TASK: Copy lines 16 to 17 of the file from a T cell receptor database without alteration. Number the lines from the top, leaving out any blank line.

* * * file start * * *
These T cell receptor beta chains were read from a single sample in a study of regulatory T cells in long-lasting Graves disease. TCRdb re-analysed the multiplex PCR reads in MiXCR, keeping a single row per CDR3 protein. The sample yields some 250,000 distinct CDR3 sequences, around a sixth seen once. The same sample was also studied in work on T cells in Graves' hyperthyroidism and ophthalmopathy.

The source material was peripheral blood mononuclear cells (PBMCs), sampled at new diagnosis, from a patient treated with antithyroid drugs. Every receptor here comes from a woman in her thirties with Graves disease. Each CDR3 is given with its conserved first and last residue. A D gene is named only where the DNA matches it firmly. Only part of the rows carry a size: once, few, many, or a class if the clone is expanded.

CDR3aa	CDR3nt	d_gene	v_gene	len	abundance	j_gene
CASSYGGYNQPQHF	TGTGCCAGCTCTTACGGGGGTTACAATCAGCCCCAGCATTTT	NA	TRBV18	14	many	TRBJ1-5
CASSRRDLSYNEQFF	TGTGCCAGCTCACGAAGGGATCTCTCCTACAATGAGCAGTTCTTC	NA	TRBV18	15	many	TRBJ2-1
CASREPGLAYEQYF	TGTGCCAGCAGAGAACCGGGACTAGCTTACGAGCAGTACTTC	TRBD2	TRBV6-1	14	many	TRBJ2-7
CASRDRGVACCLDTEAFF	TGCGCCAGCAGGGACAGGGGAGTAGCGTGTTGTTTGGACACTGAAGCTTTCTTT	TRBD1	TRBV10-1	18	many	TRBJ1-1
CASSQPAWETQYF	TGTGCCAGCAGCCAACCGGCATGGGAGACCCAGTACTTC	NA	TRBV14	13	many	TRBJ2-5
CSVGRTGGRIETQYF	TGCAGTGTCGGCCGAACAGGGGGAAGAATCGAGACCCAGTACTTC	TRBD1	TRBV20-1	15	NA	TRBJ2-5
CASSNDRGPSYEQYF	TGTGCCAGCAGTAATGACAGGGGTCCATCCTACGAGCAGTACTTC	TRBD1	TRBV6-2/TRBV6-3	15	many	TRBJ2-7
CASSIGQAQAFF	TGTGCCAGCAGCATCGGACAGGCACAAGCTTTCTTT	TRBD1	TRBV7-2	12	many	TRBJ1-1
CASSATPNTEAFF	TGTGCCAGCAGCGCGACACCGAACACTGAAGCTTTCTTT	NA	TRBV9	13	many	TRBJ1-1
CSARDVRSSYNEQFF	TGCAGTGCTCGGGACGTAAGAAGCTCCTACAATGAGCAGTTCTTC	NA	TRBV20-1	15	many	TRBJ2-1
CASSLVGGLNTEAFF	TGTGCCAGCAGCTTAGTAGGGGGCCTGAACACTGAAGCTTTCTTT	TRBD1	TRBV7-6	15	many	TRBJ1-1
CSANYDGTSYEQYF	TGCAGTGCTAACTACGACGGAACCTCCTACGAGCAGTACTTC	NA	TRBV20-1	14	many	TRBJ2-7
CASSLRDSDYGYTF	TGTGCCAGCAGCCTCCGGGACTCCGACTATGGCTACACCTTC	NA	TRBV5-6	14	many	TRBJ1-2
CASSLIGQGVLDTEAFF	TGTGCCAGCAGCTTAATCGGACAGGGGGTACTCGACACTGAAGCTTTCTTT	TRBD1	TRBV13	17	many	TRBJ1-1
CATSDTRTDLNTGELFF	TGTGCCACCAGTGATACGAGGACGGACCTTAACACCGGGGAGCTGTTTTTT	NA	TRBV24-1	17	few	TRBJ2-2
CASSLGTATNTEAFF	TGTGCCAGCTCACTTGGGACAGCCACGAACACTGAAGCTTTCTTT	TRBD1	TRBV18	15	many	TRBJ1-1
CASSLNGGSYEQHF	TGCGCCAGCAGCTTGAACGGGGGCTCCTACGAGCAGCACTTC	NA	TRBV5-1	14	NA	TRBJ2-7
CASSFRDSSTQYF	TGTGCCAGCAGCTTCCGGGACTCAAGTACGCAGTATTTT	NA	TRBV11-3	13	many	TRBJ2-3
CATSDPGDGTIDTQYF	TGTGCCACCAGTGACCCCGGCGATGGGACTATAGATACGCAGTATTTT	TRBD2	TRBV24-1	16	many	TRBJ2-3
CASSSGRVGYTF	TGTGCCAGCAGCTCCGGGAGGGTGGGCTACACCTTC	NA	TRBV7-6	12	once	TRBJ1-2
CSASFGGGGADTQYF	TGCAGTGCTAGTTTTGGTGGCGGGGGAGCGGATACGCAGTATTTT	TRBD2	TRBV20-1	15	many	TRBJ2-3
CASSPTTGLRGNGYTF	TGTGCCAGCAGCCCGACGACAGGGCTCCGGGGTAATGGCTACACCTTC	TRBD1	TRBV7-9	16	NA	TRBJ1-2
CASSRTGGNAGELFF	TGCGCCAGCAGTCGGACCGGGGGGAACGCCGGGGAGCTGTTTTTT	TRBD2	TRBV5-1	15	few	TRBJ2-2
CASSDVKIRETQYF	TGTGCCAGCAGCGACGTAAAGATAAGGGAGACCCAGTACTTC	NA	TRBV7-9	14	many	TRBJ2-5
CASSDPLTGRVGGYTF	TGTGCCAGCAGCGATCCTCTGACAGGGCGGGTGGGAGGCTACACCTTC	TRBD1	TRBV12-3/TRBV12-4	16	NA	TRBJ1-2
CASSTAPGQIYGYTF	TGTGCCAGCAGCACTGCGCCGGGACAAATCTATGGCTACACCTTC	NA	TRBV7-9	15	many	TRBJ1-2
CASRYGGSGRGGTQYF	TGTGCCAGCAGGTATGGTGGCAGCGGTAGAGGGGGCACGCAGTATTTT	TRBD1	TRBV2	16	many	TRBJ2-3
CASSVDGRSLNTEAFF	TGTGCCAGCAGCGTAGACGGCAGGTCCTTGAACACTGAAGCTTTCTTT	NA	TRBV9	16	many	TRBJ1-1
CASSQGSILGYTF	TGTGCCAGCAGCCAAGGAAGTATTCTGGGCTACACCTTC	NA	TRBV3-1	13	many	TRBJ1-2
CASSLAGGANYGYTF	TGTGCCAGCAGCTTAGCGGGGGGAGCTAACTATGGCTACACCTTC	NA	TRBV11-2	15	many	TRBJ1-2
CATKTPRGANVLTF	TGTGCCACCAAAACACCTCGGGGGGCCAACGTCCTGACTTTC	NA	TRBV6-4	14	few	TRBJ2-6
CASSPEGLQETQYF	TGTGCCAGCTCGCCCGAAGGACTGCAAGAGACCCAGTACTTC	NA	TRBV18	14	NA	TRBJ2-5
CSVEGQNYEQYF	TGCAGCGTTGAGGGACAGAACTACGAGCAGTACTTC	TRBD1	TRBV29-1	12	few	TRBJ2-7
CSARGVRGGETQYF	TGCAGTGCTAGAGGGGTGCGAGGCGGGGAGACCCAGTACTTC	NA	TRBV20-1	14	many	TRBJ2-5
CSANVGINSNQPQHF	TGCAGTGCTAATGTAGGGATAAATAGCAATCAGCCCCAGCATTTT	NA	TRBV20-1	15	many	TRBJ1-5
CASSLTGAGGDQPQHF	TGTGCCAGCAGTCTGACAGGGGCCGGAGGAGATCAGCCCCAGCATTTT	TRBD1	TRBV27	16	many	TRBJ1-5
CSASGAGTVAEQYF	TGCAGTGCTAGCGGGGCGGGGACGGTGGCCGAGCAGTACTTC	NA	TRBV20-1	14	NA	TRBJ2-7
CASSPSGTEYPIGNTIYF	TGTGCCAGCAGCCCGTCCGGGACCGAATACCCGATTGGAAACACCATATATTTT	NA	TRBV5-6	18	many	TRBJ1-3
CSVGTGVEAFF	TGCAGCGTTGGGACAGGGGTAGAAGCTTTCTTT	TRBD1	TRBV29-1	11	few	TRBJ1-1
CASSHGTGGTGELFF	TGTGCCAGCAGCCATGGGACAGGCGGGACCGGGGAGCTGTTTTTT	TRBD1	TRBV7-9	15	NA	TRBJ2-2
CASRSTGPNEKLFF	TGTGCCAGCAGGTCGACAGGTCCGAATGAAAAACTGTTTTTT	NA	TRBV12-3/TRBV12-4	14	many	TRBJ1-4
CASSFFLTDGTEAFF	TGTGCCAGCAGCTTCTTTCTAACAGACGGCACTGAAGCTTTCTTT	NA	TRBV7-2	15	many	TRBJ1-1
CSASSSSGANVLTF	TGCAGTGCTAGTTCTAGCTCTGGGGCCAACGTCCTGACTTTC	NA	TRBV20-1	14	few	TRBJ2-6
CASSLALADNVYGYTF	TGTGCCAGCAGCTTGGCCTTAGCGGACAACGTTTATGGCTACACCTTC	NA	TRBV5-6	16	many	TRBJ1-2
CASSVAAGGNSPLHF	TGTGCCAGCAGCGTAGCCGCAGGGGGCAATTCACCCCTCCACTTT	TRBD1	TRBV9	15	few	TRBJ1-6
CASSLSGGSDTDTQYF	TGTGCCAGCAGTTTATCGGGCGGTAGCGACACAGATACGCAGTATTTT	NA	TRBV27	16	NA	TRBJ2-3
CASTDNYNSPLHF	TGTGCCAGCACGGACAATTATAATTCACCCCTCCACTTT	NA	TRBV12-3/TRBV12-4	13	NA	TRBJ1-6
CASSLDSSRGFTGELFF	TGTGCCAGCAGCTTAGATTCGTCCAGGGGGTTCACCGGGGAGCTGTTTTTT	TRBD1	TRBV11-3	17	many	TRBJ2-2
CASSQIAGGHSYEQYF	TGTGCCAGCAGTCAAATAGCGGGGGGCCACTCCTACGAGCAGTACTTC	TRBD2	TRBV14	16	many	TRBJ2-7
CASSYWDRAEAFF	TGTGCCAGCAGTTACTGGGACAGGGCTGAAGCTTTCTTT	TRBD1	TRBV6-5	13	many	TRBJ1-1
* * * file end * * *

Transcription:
CASSLRDSDYGYTF	TGTGCCAGCAGCCTCCGGGACTCCGACTATGGCTACACCTTC	NA	TRBV5-6	14	many	TRBJ1-2
CASSLIGQGVLDTEAFF	TGTGCCAGCAGCTTAATCGGACAGGGGGTACTCGACACTGAAGCTTTCTTT	TRBD1	TRBV13	17	many	TRBJ1-1